The Making of a Best Seller

Recent headlines report that Mark Driscoll, pastor of Mars Hill Church, is under fire for using church funds to drive his latest book to best seller status. While the practice of an author buying large numbers of a book in a short period of time to game the best seller lists is not new or uncommon, using church funds to do so catches the attention of the media because it brings up the question of ethics.


For those who are unaware, best seller lists are driven by sales data. If an author either buys or has enough readers buy a large quantity of books in a short span of time, he can game the system to propel a title onto a best seller list, if even just for a week. The author can then claim that he is a best selling author having had a book on the New York Times Best Seller Books List.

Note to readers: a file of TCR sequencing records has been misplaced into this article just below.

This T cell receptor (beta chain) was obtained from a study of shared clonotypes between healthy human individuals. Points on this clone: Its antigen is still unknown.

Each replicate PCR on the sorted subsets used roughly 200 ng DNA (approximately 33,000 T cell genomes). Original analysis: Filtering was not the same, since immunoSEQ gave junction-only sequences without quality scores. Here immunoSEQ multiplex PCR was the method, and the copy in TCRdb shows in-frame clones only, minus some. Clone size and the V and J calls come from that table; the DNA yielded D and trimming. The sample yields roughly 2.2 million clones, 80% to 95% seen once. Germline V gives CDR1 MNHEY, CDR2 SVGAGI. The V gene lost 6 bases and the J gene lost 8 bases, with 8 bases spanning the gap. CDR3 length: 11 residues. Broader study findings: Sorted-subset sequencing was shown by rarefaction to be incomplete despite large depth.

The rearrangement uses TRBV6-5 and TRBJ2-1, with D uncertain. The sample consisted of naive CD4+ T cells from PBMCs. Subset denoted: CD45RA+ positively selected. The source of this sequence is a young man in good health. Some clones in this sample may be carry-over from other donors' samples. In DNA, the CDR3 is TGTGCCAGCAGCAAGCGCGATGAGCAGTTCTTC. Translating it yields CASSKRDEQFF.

According to the news story, Mark Driscoll, using church funds, paid a marketing firm $210,000 to make his book into a best seller. The firm did so—possibly in an unethical manner using techniques to game BookScan and others so that it would appear that multiple individuals purchased the books, not one entity, qualifying the book for the New York Times Best Seller List.

I think the question for any author goes back to motive. Is your intent in publishing a book to spread the gospel and glorify God, or is it to bring money and fame to yourself? Sadly, gaming the best seller list does nothing to further the Kingdom of God.

If you wish to promote the Gospel and bring glory to God, then I encourage you to make sure that your marketing techniques also do just that. Believe that God will empower your book to touch people’s lives whether it becomes a bestseller or not.

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